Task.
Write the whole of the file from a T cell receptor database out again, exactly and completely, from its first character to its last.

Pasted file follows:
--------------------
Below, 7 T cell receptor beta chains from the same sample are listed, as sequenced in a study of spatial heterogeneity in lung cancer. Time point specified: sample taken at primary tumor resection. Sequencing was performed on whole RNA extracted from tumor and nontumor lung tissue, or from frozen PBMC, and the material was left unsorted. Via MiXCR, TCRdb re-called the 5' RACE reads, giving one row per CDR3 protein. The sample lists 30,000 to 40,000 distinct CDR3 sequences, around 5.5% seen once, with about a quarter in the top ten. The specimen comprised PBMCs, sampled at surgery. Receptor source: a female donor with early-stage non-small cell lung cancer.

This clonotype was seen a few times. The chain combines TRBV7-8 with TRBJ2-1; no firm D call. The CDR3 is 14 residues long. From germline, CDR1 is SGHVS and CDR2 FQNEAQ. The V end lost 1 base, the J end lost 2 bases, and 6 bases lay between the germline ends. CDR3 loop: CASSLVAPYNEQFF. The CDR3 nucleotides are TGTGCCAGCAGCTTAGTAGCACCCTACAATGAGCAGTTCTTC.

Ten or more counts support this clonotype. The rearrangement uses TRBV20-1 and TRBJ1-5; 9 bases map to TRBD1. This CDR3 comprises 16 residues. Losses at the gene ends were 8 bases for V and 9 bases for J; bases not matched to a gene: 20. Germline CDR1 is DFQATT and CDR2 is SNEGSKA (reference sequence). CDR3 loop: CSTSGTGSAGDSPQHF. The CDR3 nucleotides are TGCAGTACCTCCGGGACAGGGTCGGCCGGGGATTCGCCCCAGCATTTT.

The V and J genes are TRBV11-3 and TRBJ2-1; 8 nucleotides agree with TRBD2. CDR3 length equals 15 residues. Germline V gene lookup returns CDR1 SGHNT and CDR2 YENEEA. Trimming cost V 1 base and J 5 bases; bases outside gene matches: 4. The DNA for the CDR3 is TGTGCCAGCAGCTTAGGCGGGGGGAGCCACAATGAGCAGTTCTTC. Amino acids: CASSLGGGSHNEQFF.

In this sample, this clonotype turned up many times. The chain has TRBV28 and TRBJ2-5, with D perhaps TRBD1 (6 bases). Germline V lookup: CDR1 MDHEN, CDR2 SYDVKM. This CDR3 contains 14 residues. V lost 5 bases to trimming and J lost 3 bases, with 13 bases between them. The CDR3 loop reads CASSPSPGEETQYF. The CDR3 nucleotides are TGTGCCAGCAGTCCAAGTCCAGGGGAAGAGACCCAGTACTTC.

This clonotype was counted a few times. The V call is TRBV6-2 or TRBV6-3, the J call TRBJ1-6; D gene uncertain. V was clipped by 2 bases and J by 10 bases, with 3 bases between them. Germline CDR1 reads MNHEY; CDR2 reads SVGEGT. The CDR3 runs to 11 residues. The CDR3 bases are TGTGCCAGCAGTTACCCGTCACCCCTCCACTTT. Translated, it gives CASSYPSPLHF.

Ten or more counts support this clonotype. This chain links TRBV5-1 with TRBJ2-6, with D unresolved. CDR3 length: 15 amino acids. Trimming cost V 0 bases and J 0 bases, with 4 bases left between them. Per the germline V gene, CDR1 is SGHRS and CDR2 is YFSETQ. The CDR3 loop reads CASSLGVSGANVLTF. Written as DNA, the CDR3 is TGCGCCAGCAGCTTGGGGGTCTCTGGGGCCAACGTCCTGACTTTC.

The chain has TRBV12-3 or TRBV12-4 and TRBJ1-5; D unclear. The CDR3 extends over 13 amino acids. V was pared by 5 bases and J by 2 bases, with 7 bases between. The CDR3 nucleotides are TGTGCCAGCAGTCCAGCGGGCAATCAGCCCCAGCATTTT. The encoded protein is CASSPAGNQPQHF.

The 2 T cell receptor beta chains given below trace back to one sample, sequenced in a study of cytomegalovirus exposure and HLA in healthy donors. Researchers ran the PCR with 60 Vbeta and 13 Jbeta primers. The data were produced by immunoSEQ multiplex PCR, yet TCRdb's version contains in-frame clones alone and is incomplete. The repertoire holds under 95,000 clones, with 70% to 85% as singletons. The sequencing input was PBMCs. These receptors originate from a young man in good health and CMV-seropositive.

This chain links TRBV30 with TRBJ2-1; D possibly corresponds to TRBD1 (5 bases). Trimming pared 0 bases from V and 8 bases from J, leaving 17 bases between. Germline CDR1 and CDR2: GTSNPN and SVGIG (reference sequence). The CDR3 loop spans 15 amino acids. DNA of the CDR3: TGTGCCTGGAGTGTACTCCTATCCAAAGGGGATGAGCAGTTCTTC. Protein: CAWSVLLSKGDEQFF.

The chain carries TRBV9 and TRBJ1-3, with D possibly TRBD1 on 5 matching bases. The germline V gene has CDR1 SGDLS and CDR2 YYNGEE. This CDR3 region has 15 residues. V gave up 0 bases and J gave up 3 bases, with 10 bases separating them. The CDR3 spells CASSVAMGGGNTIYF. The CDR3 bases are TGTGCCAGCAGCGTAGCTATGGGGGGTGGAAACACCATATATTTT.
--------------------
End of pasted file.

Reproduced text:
Below, 7 T cell receptor beta chains from the same sample are listed, as sequenced in a study of spatial heterogeneity in lung cancer. Time point specified: sample taken at primary tumor resection. Sequencing was performed on whole RNA extracted from tumor and nontumor lung tissue, or from frozen PBMC, and the material was left unsorted. Via MiXCR, TCRdb re-called the 5' RACE reads, giving one row per CDR3 protein. The sample lists 30,000 to 40,000 distinct CDR3 sequences, around 5.5% seen once, with about a quarter in the top ten. The specimen comprised PBMCs, sampled at surgery. Receptor source: a female donor with early-stage non-small cell lung cancer.

This clonotype was seen a few times. The chain combines TRBV7-8 with TRBJ2-1; no firm D call. The CDR3 is 14 residues long. From germline, CDR1 is SGHVS and CDR2 FQNEAQ. The V end lost 1 base, the J end lost 2 bases, and 6 bases lay between the germline ends. CDR3 loop: CASSLVAPYNEQFF. The CDR3 nucleotides are TGTGCCAGCAGCTTAGTAGCACCCTACAATGAGCAGTTCTTC.

Ten or more counts support this clonotype. The rearrangement uses TRBV20-1 and TRBJ1-5; 9 bases map to TRBD1. This CDR3 comprises 16 residues. Losses at the gene ends were 8 bases for V and 9 bases for J; bases not matched to a gene: 20. Germline CDR1 is DFQATT and CDR2 is SNEGSKA (reference sequence). CDR3 loop: CSTSGTGSAGDSPQHF. The CDR3 nucleotides are TGCAGTACCTCCGGGACAGGGTCGGCCGGGGATTCGCCCCAGCATTTT.

The V and J genes are TRBV11-3 and TRBJ2-1; 8 nucleotides agree with TRBD2. CDR3 length equals 15 residues. Germline V gene lookup returns CDR1 SGHNT and CDR2 YENEEA. Trimming cost V 1 base and J 5 bases; bases outside gene matches: 4. The DNA for the CDR3 is TGTGCCAGCAGCTTAGGCGGGGGGAGCCACAATGAGCAGTTCTTC. Amino acids: CASSLGGGSHNEQFF.

In this sample, this clonotype turned up many times. The chain has TRBV28 and TRBJ2-5, with D perhaps TRBD1 (6 bases). Germline V lookup: CDR1 MDHEN, CDR2 SYDVKM. This CDR3 contains 14 residues. V lost 5 bases to trimming and J lost 3 bases, with 13 bases between them. The CDR3 loop reads CASSPSPGEETQYF. The CDR3 nucleotides are TGTGCCAGCAGTCCAAGTCCAGGGGAAGAGACCCAGTACTTC.

This clonotype was counted a few times. The V call is TRBV6-2 or TRBV6-3, the J call TRBJ1-6; D gene uncertain. V was clipped by 2 bases and J by 10 bases, with 3 bases between them. Germline CDR1 reads MNHEY; CDR2 reads SVGEGT. The CDR3 runs to 11 residues. The CDR3 bases are TGTGCCAGCAGTTACCCGTCACCCCTCCACTTT. Translated, it gives CASSYPSPLHF.

Ten or more counts support this clonotype. This chain links TRBV5-1 with TRBJ2-6, with D unresolved. CDR3 length: 15 amino acids. Trimming cost V 0 bases and J 0 bases, with 4 bases left between them. Per the germline V gene, CDR1 is SGHRS and CDR2 is YFSETQ. The CDR3 loop reads CASSLGVSGANVLTF. Written as DNA, the CDR3 is TGCGCCAGCAGCTTGGGGGTCTCTGGGGCCAACGTCCTGACTTTC.

The chain has TRBV12-3 or TRBV12-4 and TRBJ1-5; D unclear. The CDR3 extends over 13 amino acids. V was pared by 5 bases and J by 2 bases, with 7 bases between. The CDR3 nucleotides are TGTGCCAGCAGTCCAGCGGGCAATCAGCCCCAGCATTTT. The encoded protein is CASSPAGNQPQHF.

The 2 T cell receptor beta chains given below trace back to one sample, sequenced in a study of cytomegalovirus exposure and HLA in healthy donors. Researchers ran the PCR with 60 Vbeta and 13 Jbeta primers. The data were produced by immunoSEQ multiplex PCR, yet TCRdb's version contains in-frame clones alone and is incomplete. The repertoire holds under 95,000 clones, with 70% to 85% as singletons. The sequencing input was PBMCs. These receptors originate from a young man in good health and CMV-seropositive.

This chain links TRBV30 with TRBJ2-1; D possibly corresponds to TRBD1 (5 bases). Trimming pared 0 bases from V and 8 bases from J, leaving 17 bases between. Germline CDR1 and CDR2: GTSNPN and SVGIG (reference sequence). The CDR3 loop spans 15 amino acids. DNA of the CDR3: TGTGCCTGGAGTGTACTCCTATCCAAAGGGGATGAGCAGTTCTTC. Protein: CAWSVLLSKGDEQFF.

The chain carries TRBV9 and TRBJ1-3, with D possibly TRBD1 on 5 matching bases. The germline V gene has CDR1 SGDLS and CDR2 YYNGEE. This CDR3 region has 15 residues. V gave up 0 bases and J gave up 3 bases, with 10 bases separating them. The CDR3 spells CASSVAMGGGNTIYF. The CDR3 bases are TGTGCCAGCAGCGTAGCTATGGGGGGTGGAAACACCATATATTTT.